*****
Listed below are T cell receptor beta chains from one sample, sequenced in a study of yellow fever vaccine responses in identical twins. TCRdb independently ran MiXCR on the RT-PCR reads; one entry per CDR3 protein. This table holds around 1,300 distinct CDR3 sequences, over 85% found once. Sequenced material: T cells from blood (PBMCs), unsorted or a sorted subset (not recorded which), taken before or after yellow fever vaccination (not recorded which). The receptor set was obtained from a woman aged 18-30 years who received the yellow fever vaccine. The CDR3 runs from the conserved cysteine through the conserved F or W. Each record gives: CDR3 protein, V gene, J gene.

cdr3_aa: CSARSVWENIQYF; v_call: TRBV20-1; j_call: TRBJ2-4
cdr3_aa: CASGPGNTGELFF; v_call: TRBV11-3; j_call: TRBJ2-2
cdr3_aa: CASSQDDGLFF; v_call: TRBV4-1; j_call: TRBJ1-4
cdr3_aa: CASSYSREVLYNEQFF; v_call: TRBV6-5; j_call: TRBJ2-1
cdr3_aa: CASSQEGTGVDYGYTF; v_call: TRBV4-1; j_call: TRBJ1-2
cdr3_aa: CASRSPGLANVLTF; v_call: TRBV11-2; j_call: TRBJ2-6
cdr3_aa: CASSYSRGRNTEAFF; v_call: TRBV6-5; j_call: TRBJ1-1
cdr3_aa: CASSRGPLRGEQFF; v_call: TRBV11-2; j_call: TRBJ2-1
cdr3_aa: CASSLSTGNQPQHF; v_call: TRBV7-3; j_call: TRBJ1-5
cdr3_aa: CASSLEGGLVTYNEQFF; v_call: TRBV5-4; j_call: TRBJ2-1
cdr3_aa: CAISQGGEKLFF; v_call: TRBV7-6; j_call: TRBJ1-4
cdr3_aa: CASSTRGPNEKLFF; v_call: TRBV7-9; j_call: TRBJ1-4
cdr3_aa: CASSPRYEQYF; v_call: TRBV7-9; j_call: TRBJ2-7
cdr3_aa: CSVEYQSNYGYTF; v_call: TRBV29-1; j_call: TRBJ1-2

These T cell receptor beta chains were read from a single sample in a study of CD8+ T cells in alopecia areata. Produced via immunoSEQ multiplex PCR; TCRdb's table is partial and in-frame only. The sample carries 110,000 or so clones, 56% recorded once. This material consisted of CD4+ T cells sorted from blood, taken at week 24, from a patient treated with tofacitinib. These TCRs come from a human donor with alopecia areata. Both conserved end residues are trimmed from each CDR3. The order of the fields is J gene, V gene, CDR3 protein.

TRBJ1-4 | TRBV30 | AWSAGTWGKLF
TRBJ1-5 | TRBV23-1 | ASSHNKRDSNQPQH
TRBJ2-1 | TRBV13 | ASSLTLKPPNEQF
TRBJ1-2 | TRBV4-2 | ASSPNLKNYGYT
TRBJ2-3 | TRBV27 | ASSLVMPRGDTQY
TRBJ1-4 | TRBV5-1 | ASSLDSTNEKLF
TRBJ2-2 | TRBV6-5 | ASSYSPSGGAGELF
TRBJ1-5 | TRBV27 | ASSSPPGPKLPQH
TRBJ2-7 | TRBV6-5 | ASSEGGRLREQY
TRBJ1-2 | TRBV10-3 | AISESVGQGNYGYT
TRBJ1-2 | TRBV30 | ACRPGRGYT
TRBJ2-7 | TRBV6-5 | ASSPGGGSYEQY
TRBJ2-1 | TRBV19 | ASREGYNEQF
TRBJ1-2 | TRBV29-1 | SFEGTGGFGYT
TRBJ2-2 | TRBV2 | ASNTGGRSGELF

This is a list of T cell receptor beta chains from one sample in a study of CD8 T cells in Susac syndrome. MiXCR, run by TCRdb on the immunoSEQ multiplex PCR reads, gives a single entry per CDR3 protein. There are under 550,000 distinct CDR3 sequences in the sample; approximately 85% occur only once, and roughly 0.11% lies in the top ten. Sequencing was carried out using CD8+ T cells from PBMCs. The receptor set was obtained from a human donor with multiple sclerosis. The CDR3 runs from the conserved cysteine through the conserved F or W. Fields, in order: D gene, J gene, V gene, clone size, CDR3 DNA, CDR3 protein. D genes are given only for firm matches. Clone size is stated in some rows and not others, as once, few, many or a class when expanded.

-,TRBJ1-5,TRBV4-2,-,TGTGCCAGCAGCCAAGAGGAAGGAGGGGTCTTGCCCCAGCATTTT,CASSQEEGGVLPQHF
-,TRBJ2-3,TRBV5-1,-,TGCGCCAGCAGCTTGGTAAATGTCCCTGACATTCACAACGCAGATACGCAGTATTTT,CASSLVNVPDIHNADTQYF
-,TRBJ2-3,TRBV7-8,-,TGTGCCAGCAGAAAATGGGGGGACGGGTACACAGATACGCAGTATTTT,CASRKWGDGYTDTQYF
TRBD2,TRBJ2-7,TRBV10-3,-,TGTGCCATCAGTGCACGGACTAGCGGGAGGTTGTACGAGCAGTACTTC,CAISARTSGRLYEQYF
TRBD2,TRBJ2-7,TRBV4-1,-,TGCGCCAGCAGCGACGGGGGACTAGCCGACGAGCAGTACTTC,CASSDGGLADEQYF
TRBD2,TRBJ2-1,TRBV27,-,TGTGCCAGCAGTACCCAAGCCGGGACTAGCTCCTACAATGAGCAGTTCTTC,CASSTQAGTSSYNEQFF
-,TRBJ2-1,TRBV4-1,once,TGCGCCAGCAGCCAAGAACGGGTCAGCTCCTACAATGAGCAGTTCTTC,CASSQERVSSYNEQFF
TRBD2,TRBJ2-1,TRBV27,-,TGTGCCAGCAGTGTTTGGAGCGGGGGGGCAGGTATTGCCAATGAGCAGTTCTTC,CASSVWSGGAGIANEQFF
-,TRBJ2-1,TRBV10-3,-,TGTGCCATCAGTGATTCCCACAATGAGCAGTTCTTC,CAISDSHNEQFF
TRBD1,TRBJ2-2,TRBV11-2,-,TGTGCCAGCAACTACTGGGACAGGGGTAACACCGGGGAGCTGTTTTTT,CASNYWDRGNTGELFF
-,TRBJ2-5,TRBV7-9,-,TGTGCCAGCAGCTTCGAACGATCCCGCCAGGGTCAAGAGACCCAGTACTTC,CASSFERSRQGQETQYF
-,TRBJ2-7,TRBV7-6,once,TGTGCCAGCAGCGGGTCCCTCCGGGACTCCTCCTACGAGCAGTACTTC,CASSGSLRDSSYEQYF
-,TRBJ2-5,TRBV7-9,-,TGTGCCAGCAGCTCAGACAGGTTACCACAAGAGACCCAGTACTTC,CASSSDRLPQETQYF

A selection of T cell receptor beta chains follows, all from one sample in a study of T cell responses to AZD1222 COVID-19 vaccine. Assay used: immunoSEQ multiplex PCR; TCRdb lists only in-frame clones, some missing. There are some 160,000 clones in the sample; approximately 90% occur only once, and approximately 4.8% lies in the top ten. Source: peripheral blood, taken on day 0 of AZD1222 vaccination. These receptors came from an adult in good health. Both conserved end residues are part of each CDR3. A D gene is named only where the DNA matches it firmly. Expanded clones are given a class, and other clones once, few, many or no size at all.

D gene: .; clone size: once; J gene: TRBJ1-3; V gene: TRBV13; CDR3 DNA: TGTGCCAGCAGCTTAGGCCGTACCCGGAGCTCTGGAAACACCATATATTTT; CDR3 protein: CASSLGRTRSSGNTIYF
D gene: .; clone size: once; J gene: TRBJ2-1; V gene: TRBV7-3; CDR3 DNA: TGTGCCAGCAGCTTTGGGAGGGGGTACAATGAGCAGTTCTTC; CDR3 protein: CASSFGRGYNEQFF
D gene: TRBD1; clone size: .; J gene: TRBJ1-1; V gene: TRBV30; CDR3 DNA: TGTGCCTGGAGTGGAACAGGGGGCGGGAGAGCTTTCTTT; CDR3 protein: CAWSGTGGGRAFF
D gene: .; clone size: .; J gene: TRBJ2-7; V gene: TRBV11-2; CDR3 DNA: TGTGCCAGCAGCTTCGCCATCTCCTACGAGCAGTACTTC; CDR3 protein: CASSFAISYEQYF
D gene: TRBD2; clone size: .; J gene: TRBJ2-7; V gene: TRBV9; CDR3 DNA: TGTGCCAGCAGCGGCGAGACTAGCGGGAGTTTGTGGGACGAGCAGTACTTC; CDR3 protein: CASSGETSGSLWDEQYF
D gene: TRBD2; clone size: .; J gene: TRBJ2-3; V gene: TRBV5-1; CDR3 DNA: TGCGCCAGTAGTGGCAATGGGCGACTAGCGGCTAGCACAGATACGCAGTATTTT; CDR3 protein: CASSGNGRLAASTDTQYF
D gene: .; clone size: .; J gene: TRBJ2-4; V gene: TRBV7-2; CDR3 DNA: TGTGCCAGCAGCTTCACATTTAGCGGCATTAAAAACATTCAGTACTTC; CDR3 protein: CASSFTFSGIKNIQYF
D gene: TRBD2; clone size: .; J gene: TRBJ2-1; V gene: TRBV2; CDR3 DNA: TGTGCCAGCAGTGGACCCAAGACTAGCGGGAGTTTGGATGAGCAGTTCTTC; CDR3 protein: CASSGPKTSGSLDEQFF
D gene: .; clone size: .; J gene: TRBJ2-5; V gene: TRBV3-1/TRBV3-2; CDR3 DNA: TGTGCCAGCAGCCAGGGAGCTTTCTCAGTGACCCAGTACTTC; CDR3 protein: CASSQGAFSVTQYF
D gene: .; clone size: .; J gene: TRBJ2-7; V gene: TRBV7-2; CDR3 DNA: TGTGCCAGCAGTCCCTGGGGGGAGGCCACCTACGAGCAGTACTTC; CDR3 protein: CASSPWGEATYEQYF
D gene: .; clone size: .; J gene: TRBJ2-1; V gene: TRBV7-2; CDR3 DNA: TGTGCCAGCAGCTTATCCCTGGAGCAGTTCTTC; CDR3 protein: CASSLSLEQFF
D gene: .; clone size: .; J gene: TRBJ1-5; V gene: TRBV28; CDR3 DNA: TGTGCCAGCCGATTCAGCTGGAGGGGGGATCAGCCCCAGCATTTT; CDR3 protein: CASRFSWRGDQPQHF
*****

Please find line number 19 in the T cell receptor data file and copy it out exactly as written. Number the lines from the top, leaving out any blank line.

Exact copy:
TRBJ2-1 | TRBV13 | ASSLTLKPPNEQF